Heinz Kimmerle (2015) photo by Urban Tribes

In the autumn of 2013 prof. Heinz Kimmerle and I met in Zoetermeer. He was emeritus professor philosophy at Erasmus University Rotterdam. The last five years of his appointment (1990-1995) he had a special chair Foundations of Intercultural Philosophy with focus on African philosophy.  I had never heard of African philosophy until then, despite working, living, and traveling in various African countries. I felt embarrassed and fascinated at the same time.

In the period that followed Heinz and I engaged in conversations, with topics ranging from African philosophy to art and agricultural development. We learned from each other during these dialogues, and became friends. His book ‘Mazungumzo. Dialogen tussen Afrikaanse en Westerse filosofieën’ was an eye-opener for me. Our dialogues and his work inspired me deeply: things seemed to fall into place. I started putting my ideas on paper to link African philosophy to agricultural development. Heinz was enthusiastic and encouraged me to continue.

On the 18th of January 2016, I was at home waiting for Heinz to continue our dialogues. As usual, a pot of tea, two cups and some biscuits stood on my table. He did not arrive. He had passed away the day before, at the age of 85.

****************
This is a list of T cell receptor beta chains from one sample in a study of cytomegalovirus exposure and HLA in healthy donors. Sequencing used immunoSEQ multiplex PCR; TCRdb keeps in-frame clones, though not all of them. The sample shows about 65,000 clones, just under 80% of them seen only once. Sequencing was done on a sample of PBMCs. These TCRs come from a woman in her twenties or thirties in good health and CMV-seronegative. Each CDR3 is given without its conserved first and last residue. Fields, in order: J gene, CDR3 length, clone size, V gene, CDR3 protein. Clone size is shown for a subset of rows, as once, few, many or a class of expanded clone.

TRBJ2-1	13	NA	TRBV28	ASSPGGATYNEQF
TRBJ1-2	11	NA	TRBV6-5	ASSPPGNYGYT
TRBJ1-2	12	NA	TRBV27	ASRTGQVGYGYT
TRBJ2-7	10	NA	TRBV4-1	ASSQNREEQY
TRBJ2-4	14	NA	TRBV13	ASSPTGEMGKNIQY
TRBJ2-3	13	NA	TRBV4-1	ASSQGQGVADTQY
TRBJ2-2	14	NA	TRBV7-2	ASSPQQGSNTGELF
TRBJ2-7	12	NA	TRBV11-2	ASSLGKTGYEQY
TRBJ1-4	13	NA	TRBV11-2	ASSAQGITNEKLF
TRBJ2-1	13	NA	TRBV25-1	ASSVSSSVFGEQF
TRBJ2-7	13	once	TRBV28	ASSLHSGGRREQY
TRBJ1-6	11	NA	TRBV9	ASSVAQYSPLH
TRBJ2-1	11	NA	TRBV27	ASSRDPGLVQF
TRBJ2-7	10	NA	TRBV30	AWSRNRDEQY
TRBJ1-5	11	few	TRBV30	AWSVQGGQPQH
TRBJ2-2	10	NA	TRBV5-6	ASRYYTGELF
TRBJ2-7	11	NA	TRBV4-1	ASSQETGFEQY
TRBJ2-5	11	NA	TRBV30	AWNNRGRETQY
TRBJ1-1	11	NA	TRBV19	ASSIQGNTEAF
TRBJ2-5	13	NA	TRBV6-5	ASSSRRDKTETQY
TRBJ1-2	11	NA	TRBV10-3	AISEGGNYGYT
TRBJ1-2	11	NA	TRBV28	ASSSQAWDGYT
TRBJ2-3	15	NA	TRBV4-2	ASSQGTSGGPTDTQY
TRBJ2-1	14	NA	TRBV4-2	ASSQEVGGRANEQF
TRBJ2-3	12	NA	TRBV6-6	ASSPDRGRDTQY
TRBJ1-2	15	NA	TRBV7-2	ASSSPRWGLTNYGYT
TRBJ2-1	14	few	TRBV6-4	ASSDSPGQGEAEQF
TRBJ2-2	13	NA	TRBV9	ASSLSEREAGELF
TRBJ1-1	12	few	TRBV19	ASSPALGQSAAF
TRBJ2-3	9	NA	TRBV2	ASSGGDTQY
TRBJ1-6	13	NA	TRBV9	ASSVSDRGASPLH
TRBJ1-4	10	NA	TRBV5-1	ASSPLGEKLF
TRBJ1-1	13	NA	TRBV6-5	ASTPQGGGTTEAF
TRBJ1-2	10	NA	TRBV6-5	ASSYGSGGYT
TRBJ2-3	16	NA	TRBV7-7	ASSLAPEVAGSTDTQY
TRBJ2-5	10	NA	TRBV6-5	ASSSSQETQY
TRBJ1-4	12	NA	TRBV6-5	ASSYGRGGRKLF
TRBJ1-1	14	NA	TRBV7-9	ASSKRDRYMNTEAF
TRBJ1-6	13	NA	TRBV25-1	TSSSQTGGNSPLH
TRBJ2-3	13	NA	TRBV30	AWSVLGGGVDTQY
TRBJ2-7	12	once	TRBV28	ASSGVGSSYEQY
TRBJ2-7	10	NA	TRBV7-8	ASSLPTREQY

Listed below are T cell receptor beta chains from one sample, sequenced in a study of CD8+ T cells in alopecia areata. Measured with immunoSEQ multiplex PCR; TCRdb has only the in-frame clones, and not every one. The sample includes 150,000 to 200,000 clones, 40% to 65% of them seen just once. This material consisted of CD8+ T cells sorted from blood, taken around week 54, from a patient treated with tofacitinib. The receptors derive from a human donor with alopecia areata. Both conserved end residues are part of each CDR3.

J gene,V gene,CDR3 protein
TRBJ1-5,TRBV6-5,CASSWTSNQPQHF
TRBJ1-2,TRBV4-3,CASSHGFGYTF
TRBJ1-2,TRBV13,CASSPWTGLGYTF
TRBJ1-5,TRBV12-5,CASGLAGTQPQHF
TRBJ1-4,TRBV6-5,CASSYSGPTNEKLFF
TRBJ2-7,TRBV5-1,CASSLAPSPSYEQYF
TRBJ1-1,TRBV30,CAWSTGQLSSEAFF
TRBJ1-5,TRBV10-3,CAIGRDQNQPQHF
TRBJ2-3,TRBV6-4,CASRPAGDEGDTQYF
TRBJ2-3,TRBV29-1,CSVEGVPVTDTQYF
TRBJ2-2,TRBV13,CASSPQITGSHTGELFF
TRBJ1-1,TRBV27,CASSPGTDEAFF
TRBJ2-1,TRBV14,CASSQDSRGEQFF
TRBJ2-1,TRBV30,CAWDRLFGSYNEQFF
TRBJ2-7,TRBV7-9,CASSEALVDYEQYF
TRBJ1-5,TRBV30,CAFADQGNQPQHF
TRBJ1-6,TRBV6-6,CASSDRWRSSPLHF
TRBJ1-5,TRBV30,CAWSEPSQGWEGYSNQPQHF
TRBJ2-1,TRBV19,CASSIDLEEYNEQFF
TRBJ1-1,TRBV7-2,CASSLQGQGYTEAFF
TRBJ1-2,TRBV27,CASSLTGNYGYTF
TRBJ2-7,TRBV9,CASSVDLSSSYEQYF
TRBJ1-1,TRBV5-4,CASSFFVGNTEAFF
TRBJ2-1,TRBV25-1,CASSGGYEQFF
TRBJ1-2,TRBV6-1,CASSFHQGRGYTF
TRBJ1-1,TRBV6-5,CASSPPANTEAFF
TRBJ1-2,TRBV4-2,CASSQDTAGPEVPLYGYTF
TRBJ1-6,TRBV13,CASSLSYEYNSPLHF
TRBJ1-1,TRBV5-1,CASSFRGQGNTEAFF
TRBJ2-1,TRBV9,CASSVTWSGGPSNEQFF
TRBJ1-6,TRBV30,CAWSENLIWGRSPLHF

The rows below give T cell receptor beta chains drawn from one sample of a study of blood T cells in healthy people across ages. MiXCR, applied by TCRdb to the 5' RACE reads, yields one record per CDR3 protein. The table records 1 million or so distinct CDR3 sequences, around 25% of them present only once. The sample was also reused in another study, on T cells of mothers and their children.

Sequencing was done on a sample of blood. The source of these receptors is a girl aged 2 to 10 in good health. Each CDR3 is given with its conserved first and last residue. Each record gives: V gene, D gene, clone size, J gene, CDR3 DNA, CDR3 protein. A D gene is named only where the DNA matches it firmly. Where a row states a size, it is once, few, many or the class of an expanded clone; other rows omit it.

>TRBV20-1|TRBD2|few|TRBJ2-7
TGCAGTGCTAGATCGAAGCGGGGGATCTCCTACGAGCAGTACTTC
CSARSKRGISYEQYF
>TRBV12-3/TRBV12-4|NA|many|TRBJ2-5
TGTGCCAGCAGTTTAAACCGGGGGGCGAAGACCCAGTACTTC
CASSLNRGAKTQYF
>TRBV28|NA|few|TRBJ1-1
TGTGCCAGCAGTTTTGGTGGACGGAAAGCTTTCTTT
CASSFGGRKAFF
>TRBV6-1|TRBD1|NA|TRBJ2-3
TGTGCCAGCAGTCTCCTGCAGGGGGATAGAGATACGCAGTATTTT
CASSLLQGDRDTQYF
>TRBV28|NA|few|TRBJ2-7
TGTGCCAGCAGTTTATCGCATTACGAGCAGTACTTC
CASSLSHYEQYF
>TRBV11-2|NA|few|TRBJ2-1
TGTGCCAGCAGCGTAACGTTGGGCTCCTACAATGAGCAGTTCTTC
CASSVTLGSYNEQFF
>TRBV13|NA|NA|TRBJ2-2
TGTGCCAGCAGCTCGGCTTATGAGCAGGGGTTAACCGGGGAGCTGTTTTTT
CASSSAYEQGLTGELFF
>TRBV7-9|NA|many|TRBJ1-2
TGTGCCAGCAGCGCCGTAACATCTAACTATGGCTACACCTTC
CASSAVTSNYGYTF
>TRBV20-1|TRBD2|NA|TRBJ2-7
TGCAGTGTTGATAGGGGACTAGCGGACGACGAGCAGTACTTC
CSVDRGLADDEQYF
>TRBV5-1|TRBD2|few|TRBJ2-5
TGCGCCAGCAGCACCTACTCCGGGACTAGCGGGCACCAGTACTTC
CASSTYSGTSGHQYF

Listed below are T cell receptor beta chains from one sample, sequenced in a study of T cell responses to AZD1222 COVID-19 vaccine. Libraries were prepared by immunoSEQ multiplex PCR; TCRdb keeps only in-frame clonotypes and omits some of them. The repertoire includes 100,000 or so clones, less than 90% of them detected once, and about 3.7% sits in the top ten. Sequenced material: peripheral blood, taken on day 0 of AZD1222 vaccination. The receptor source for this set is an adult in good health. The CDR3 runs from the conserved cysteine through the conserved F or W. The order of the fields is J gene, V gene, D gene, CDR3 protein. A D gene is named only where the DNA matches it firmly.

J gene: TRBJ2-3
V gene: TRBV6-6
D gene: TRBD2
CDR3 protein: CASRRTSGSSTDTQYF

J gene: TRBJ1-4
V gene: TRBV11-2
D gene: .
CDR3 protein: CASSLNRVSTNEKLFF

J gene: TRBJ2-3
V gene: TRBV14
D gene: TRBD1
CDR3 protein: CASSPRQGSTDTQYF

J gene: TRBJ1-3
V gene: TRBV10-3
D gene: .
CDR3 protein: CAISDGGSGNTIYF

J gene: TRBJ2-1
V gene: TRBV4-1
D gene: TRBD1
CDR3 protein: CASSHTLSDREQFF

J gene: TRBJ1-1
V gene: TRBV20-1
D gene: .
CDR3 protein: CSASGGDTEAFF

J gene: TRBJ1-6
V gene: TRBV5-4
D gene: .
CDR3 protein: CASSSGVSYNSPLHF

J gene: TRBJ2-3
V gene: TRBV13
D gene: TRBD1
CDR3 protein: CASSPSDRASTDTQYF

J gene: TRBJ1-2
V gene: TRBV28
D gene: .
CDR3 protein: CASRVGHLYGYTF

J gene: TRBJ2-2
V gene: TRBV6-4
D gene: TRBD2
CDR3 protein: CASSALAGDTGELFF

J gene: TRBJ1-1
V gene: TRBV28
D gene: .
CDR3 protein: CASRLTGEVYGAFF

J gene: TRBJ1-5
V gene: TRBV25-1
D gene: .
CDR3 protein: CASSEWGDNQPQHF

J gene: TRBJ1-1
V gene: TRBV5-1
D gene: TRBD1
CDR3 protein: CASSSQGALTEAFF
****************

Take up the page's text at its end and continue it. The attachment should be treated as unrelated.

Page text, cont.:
There is no escape from the deep sadness that comes with the loss of a friend. It is part of life. Nevertheless, I feel an immense gratitude for his friendship and the wisdom and insights he shared with me. Heinz’s work and that of his colleagues awakened an enormous internal motivation in me to link agriculture to African philosophy and a wish to inspire people to learn about and from African philosophies.

I only knew prof. Heinz Kimmerle for what became ‘the last 2,5 years of his life’. I will therefore refrain from trying to write a summary covering his entire working life and his numerous publications and books. You can read more about him on the website of his Foundation for Intercultural Philosophy and Art (IFK) and on Wikipedia. He was a much appreciated and respected professor in Africa and Europe. Below is an overview of various in memoria written by colleagues and friends of Heinz.